silver-gilt, opaque and painted filigree enamel, rubies, emeralds, sapphires, aquamarines and citrines
24 x 22.5 x 22.5 cm
Pavel Akimovich Ovchinnikov (1820-88) opened a small workshop in Moscow in 1851. His reputation was established at the All-Russian Industrial Art Exhibition in 1865, where he was awarded a gold medal, his work in enamel being particularly admired. At this date in Russia the prevalent enamelling technique was champlevé, in designs that were increasingly derived from folk art. For inspiration Ovchinnikov and other silversmiths were able to study a succession of recently published works on various forms of traditional Russian art. In the ensuing years the firm continued to prosper, a branch opening in St. Petersburg in 1873. Success was no doubt fuelled by various innovations, including the development of painted filigree enamel and red lacquer ware – the latter a response to the fashion for all things Japanese. After Pavel Ovchinnikov’s death the firm continued undiminished until the Revolution, under the management of his sons Mikhail, in St. Petersburg, and Alexander, in Moscow.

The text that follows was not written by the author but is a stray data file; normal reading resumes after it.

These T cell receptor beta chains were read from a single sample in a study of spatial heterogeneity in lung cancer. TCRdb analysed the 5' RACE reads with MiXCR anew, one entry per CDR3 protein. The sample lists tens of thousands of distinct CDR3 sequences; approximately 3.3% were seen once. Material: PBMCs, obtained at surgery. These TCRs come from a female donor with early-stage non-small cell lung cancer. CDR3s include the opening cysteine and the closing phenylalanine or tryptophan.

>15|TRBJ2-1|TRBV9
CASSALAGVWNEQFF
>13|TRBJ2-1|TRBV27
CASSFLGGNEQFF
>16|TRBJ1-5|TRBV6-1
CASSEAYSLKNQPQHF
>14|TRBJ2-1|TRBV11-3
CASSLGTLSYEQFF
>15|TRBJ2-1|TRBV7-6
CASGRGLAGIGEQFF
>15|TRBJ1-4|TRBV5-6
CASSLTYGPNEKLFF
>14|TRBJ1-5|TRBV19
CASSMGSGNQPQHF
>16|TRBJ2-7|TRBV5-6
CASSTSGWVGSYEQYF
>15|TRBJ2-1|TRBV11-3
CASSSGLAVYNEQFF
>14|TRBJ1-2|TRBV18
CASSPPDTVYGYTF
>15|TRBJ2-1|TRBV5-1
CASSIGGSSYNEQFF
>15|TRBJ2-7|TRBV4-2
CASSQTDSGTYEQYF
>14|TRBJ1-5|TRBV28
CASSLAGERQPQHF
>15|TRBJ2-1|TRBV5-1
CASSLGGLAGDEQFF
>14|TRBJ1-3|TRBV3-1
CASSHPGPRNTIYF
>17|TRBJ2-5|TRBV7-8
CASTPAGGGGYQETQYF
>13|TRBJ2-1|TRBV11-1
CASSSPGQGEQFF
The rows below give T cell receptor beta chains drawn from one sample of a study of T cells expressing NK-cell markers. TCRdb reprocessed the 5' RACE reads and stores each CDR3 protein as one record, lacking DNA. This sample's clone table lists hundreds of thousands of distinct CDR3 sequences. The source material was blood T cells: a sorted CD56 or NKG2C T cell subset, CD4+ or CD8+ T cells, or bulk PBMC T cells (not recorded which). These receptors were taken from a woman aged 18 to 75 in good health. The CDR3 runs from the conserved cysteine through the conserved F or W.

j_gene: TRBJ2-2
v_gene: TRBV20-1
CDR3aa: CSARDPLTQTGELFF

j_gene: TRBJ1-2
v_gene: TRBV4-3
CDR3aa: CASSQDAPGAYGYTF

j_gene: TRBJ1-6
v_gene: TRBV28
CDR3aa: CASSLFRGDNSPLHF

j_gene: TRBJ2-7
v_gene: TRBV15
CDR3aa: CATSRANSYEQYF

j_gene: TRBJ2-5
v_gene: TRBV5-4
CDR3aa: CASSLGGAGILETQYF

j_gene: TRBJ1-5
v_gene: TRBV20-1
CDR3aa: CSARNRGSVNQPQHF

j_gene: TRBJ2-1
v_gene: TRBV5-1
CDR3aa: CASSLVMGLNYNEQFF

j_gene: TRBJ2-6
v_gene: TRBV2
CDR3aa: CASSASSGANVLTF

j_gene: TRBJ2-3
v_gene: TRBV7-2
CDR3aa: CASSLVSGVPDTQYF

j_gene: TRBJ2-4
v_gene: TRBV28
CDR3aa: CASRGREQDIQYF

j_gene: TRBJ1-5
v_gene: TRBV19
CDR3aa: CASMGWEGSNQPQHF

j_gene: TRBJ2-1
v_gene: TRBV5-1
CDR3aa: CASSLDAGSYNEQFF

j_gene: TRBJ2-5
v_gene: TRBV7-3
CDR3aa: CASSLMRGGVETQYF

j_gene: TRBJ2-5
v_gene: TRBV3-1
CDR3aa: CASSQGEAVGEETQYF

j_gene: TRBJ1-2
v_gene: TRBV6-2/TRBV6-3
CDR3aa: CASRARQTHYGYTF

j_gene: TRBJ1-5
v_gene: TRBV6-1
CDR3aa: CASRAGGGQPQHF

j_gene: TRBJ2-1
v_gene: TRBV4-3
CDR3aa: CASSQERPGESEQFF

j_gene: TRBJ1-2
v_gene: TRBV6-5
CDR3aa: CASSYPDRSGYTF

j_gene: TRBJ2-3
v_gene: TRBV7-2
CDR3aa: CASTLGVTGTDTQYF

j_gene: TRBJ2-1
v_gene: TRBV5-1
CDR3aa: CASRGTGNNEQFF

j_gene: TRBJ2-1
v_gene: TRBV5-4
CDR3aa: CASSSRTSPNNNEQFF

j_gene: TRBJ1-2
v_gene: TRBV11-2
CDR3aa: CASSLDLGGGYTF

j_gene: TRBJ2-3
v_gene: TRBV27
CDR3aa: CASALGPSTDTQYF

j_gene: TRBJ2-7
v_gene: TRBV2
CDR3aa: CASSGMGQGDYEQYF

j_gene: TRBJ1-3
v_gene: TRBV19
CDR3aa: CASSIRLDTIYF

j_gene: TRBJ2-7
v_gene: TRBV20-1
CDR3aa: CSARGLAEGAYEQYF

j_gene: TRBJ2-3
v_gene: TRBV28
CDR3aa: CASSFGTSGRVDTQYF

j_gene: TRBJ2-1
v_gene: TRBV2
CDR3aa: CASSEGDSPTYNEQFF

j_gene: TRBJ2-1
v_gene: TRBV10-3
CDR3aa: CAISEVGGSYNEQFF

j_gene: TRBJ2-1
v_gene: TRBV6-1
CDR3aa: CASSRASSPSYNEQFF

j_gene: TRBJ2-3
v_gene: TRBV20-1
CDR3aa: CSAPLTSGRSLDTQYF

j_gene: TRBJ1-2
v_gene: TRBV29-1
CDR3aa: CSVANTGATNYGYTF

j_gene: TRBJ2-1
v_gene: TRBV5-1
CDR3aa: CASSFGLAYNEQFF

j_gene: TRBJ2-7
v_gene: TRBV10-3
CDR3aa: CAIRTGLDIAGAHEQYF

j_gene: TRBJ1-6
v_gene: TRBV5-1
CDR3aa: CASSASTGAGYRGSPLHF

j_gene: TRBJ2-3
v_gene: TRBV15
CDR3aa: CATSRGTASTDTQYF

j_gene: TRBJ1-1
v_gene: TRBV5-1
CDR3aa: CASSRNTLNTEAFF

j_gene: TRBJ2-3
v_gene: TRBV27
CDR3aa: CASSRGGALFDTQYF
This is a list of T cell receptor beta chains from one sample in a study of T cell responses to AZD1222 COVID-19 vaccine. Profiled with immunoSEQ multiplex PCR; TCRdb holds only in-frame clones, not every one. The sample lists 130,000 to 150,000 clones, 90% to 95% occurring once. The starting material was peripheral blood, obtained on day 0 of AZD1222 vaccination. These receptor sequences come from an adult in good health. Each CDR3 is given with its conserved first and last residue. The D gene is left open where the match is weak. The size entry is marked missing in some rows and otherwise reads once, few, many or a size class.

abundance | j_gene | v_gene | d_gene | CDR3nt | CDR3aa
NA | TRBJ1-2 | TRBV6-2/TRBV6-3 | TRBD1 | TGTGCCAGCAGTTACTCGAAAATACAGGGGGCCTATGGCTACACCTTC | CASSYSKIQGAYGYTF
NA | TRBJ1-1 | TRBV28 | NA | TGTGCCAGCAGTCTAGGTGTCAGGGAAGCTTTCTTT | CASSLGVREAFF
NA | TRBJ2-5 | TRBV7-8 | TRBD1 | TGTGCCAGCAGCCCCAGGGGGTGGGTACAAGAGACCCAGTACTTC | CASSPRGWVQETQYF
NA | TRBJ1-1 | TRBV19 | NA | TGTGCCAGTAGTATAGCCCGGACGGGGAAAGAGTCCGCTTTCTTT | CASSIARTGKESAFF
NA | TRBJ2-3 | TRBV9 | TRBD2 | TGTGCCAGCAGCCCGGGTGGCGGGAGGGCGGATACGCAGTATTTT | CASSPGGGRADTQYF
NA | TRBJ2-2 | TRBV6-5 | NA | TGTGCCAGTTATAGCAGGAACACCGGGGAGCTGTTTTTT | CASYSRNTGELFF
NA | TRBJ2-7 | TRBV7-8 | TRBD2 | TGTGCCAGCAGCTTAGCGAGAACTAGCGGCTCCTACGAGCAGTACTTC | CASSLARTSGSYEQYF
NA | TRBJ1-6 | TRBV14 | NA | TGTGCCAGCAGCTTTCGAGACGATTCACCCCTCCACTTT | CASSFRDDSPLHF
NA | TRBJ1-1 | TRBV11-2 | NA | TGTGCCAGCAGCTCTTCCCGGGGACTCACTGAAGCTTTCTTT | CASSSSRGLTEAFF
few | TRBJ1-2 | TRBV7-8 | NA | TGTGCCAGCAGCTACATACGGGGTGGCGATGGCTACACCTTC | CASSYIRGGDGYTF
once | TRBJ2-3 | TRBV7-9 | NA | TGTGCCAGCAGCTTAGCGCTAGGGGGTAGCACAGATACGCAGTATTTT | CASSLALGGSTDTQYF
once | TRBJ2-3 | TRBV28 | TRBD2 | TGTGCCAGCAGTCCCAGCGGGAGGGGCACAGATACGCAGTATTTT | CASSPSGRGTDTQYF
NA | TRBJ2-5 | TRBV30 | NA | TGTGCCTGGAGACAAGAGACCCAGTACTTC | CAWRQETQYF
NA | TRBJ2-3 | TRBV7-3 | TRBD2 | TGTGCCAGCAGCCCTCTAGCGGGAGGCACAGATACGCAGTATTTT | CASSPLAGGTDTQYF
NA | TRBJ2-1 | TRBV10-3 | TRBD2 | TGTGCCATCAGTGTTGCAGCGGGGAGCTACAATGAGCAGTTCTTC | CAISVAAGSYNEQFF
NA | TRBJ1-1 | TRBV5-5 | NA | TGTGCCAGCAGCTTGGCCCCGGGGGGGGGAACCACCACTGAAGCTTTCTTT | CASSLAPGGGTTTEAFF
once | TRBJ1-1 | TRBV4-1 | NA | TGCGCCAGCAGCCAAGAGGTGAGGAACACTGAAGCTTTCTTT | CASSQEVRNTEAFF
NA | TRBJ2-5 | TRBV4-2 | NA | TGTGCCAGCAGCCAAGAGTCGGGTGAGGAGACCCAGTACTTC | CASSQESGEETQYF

The lower section of the cup is decorated with vignettes of a mythical creature, part bird, part woman, that was the subject of Byzantine and medieval Russian legends. In decorative folk art, from engraving to embroidery and woodcarving, two such creatures are frequently paired. They represent Sirin and Alkonost, birds of sorrow and joy. In 1896 Viktor Vasnetsov, an influential exponent of the romantic branch of the Slavic revival, used these mythical creatures for the subject of a painting.
Haydn Williams, Enamels of the World: 1700-2000 The Khalili Collections, London 2009, cat. 257, p. 365.